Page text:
Gladwell, a columnist for The New Yorker, has produced another bestseller about success, focusing on the advantages of the disadvantaged.  It is counterintuitive to think that David can triumph over Goliath. The biblical story, in the first book of Samuel, is a classic case of asymmetrical warfare.  David would have no chance of defeating a giant in hand-to-hand combat. The slingshot is his only option to vanquish Goliath.Gladwell profiles representative figures who demonstrate how hardships can be turned into strengths.  David Boies, one of America's leading... Read Full Review

  • Strokes of genius : Federer, Nadal, and the greatest match ever played

    by Wertheim, L. Jon.

    September 14, 2013

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    Call Number: 796.1 W499

     Tennis players rarely catch the attention of the American public anymore, even as modern racquet technology and training techniques have made the sport more exciting.  The sport has been dominated by Europeans for the last decade, and its old country club following has largely gravitated to golf. Despite the Williams sisters' mastery of the women's game, it takes a truly epic match between the top players for tennis to be water cooler fodder. Sports Illustrated writer L. Jon Wertheim recounts such a match in this excellent book. For the first time since the Borg-... Read Full Review

  • Instant : the story of Polaroid

    by Bonanos, Christopher, 1969-

    August 12, 2013

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    Call Number: 338.78 P762Bo

    Instant photography is so much a part of our lives that it is difficult to imagaine a time when it was a novelty.  In the late 1940s the Polaroid Land Camera was commercially available and it printed a photograph in one minute.  Edwin Land, the founder of Polaroid, was the Steve Jobs of his day, according to author Christopher Bonanos. He dropped out of Harvard and developed polarized filters for automobiles, sunglasses and 3-D spectacles. His Cambridge-based technology firm invented the first instant camera by the end of World War II. Instant color film was invented by... Read Full Review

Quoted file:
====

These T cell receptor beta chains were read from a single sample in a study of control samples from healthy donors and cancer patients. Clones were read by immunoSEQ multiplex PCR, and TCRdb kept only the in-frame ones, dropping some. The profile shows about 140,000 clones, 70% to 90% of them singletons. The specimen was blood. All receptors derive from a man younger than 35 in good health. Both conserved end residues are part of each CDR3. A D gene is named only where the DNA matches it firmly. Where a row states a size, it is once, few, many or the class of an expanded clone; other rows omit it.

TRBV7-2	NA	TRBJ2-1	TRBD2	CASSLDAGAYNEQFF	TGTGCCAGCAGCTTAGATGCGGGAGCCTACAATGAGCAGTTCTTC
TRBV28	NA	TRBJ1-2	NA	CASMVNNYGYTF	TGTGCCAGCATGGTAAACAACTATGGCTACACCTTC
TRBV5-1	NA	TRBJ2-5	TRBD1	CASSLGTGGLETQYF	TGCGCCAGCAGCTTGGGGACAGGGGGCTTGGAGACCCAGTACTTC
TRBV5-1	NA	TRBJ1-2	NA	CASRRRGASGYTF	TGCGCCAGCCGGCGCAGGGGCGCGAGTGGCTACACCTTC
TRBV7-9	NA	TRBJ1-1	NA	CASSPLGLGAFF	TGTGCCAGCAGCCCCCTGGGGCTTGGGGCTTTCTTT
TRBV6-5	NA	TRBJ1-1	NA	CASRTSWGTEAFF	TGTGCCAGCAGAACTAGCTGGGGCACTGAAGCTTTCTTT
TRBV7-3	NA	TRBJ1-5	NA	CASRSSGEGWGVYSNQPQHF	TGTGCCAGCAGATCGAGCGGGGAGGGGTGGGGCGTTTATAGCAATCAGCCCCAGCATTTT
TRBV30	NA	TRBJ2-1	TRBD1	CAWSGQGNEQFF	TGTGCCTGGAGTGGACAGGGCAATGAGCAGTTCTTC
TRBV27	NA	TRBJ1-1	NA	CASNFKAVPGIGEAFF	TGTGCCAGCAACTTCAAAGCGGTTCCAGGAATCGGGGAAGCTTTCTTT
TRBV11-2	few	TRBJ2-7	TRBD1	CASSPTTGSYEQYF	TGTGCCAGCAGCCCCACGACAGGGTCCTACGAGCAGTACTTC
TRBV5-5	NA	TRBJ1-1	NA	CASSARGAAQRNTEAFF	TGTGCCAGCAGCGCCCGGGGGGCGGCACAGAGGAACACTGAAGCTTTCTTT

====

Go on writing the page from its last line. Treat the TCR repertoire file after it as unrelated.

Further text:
• White bicycles : making music in the 1960s

    by Boyd, Joe, 1942-

    June 3, 2013

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    Call Number: 788.99092 B789

    Joe Boyd is an iconic American music producer and executive who has been involved in the recording industry for five decades. His interest in music production began when he watched the pre-Dick Clark Bandstand on television in Princeton, New Jersey. On his first production gig, Boyd brought the blues artist Lonnie Johnson to Princeton. He subsequently enrolled in Harvard, where he became part of the bohemian folk scene in Cambridge.In Cambridge, Boyd became acquainted with folksingers Joan Baez, Bob Dylan and Maria D'Amato. He developed a relationship with George Wein, the... Read Full Review

  • Gods like us : on movie stardom and modern fame

    by Burr, Ty.

    April 22, 2013

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    Call Number: 301.55 B968

    Burr expounds on the nature of stardom from the early silent era to the present day in this provocative and well-researched tome. Iconic movie stars, including Mary Pickford, Charlie Chaplin, Clark Gable, Bette Davis, Marlon Brando, Harrison Ford, Meryl Streep and Tom Cruise are profiled. Burr questions the meaning of stardom in the Internet age, when stardom is often accidentally obtained, the major film studios have limited power, and stars have more currency as "brands" than actors.  While Gods Like Us is not a comprehensive overview of Hollywood history, Burr... Read Full Review